What creates a genius like James Brown or the likes of him? Hunger.
— Russ, Hanging with Russell in Memphis”
Russ is the real-life, music-loving proprietor of Earnestine & Hazel’s in Memphis. In an extended scene on the new DVD of Elizabethtown (called the Widescreen Special Collector’s Edition, though there’s not one thing special about it), he talks at the camera, and sort of at Orlando Bloom, who’s playing a character named Drew and sits at a bar, his eyes wide with a show of interest.
Russ talks about the famous and not so famous musicians who showed up at Earnestine & Hazel’s over the years, from Otis Redding to B.B. King, and how they’d eat neckbones and turnip greens. The stories are fine, but they’re certainly brief, even in this “extended” version. And yet, this short bit, called “Hanging with Russell in Memphis” on the DVD menu, sadly, the most noteworthy aspect of the DVD: aside from Russ, it offers “Training Wheels” (rehearsal footage, without comments or even a dialogue soundtrack), “Meet the Crew” (folks on the set), and two “extended scenes,” “Rusty’s Learning to Listen, Part 8” (the complete version of the house-building video the children watch in the film, an extra that is, frankly, unnecessary and unenlightening), “Hanging with Russell in Memphis” (an extended scene featuring the bartender who explains Memphis music history).
All of which goes to say, the DVD is as feeble as Cameron Crowe’s movie (he provides no commentary track for this notoriously troubled project, an absence that speaks the proverbial volumes.) Elizabethtown aspires to a sort of “freshness,” working hard to produce peculiar rhythms and offbeat comedy, but it’s repeatedly flattened by its dull boy hero’s predictable route to redemption. Most depressingly, his plot hinges on the Love of a Quirky Girl. Though Kirsten Dunst plays this girl as well as anyone, she’s limited here, partly because she’s set apart from the rest of the film’s focus (a community called Elizabethtown) and, more devastatingly, by the stifled object of her desire, Drew.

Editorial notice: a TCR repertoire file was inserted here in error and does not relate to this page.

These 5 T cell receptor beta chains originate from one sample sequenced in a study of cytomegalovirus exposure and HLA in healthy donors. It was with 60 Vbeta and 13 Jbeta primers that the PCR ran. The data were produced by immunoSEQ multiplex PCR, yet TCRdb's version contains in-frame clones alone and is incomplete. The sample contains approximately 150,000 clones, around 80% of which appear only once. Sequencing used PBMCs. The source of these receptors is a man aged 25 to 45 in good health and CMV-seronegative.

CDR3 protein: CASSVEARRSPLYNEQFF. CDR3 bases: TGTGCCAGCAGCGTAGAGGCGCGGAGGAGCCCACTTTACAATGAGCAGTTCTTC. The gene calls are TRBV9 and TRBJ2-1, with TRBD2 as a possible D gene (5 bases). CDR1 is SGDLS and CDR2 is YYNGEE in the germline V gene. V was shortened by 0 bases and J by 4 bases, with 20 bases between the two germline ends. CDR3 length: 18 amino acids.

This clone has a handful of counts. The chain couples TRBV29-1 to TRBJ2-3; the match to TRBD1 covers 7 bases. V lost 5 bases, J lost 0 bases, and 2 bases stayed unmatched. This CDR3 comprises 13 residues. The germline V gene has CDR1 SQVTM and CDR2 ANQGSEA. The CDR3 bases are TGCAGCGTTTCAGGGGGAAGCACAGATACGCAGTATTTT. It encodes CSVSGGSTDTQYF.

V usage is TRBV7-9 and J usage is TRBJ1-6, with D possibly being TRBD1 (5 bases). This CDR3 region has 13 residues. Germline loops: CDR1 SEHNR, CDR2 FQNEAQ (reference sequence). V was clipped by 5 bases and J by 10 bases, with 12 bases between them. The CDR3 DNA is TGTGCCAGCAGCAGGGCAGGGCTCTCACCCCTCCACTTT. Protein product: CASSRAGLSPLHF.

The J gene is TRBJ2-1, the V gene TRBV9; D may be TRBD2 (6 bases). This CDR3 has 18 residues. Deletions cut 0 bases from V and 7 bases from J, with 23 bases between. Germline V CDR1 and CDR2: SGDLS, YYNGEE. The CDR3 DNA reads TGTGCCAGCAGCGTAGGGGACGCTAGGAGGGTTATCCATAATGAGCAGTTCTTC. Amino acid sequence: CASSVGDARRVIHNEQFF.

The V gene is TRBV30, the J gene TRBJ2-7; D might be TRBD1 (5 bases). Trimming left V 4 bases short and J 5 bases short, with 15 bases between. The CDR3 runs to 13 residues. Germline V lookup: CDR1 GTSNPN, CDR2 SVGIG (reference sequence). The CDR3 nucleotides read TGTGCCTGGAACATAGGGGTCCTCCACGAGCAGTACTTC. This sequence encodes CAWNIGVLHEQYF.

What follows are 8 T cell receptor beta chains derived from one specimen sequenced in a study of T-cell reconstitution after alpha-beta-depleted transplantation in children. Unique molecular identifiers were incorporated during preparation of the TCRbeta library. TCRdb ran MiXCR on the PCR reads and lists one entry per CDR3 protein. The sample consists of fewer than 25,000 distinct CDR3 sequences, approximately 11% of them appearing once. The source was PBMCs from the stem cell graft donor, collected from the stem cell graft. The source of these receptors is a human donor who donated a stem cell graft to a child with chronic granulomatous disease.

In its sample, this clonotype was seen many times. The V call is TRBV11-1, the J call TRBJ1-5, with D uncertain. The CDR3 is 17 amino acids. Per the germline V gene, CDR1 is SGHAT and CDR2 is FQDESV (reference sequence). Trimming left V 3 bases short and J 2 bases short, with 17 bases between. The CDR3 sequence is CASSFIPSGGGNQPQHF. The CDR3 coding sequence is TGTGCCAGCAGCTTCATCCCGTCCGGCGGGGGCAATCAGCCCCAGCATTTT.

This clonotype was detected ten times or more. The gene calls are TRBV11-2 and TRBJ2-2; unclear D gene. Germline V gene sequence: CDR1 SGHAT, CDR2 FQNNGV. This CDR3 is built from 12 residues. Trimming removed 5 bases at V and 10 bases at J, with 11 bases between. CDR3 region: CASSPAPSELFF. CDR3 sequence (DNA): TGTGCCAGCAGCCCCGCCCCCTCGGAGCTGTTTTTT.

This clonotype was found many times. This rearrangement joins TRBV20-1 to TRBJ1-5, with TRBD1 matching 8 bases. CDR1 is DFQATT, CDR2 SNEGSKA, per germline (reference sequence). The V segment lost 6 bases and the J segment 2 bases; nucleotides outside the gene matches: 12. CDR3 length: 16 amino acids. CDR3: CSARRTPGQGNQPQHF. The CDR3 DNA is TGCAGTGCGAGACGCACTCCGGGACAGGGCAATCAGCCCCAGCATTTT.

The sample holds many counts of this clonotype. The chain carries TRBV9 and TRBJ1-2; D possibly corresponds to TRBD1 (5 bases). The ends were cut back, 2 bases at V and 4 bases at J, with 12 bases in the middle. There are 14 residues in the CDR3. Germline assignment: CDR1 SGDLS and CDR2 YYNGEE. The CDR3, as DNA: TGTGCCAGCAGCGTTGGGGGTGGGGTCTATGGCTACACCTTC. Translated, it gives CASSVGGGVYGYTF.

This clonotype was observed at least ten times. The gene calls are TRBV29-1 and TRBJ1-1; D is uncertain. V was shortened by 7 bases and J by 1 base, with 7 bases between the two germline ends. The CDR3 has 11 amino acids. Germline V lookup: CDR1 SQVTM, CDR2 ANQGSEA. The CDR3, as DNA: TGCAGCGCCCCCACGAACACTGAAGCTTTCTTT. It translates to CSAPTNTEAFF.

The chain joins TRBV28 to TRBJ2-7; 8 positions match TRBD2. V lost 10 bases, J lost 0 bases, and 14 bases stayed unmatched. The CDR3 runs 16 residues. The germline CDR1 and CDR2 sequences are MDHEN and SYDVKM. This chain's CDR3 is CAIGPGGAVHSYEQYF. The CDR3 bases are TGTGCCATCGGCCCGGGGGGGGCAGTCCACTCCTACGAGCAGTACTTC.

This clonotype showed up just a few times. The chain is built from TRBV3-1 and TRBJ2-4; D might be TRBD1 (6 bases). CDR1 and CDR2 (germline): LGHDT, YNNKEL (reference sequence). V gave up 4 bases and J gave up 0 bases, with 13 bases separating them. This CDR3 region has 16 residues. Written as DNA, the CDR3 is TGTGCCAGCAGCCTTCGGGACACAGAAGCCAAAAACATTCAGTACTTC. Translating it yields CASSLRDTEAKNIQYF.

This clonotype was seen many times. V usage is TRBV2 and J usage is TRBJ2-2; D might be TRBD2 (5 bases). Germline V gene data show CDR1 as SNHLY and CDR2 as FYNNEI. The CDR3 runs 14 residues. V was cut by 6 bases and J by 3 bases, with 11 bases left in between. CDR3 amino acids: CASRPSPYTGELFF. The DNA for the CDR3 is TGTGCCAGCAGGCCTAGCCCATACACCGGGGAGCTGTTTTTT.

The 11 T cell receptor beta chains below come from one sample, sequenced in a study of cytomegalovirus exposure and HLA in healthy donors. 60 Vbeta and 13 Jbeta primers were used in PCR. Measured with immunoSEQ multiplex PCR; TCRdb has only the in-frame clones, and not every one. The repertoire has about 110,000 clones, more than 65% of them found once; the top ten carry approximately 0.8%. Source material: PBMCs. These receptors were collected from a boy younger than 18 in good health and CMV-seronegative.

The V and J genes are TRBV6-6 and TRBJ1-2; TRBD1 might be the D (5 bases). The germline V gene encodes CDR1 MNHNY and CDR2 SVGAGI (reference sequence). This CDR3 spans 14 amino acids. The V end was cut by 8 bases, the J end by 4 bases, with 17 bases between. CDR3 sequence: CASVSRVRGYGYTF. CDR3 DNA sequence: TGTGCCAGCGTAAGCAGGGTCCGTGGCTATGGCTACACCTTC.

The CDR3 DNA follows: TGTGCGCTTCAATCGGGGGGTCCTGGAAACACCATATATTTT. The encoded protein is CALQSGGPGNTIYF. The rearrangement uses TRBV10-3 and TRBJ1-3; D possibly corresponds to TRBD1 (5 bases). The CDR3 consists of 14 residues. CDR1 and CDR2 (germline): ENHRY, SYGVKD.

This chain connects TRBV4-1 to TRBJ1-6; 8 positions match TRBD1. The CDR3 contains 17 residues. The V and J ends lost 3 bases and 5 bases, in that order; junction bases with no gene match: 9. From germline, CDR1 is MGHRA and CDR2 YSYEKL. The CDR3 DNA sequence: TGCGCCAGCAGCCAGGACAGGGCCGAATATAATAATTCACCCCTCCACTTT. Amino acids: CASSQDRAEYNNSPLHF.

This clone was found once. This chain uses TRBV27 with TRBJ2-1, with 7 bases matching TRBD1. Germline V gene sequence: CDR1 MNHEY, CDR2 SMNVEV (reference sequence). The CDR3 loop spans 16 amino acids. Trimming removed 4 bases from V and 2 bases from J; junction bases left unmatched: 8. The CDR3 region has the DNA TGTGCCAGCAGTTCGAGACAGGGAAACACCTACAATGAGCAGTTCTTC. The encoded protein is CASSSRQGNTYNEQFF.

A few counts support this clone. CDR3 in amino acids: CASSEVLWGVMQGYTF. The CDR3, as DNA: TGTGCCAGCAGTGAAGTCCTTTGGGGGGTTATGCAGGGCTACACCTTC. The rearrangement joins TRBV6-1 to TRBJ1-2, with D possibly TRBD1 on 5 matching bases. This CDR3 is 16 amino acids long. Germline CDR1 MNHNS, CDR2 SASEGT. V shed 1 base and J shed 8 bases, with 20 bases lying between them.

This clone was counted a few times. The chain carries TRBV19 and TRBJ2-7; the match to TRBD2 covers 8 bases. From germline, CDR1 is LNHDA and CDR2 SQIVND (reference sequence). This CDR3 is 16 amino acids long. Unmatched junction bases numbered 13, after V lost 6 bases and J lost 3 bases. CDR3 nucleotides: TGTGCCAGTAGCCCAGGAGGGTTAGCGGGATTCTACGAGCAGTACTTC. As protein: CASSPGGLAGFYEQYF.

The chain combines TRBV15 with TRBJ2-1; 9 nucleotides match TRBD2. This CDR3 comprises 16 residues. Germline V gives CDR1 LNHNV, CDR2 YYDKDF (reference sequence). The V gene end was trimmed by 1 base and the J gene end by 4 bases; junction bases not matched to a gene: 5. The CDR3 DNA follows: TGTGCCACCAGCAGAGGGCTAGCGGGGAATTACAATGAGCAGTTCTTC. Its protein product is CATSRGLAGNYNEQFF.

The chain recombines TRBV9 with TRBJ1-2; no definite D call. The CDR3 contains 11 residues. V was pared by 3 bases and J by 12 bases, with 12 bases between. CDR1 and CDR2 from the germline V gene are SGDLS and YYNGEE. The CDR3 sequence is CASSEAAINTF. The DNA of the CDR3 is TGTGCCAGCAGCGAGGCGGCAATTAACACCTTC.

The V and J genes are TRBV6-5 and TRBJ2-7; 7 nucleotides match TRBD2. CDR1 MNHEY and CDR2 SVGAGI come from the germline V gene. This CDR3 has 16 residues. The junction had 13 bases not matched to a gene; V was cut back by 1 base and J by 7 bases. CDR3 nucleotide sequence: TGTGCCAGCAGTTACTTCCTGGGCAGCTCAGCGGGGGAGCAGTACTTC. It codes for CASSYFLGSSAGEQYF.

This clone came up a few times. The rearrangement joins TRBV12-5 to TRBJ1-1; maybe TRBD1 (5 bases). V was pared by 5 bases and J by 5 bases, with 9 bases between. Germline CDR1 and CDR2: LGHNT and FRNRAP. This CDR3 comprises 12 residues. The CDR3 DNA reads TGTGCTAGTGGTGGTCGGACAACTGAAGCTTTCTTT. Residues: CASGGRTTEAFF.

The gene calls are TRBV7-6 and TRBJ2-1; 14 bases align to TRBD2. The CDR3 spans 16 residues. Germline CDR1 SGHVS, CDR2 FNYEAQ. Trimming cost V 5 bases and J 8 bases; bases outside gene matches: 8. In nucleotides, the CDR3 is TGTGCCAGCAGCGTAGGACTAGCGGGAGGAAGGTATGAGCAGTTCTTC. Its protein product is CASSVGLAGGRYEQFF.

Miserable at film’s start, Drew explains in voiceover as a truck backs into a loading bay, bearing thousands of pairs of the Spasmotica, the shoe he’s designed for a mega sportswear company. He narrates his “fiasco” — personal, professional, and familial — which he defines as a “disaster of epic proportions.” Specifically, he’s designed the totally terrible and unsellable Spasmotica. It’s so awesomely bad that it costs the company close to a billion dollars. Pithy, sometimes slo-mo flashbacks show the boy’s ascent through the cubicled ranks, his supposed brilliance at a company Christmas party (for which he misses his family’s Christmas dinner), and his minute’s worth of romance with fellow employee and success-infatuated girlfriend Ellen (Jessica Biel).
When that’s done, he’s left facing his boss, Phil (Alec Baldwin), who dismisses him with apt disdain. Depressed, Drew turns briefly suicidal (taping a huge and shiny kitchen knife to his exercise bike, as if to stab himself while riding to nowhere). Before he can do the deed, however, he gets a phone call that changes his life: his father has died in Elizabethtown, Kentucky, and he needs to retrieve the body and return it to Oregon, home of his mom Hollie (Susan Sarandon) and sister Heather (Judy Greer).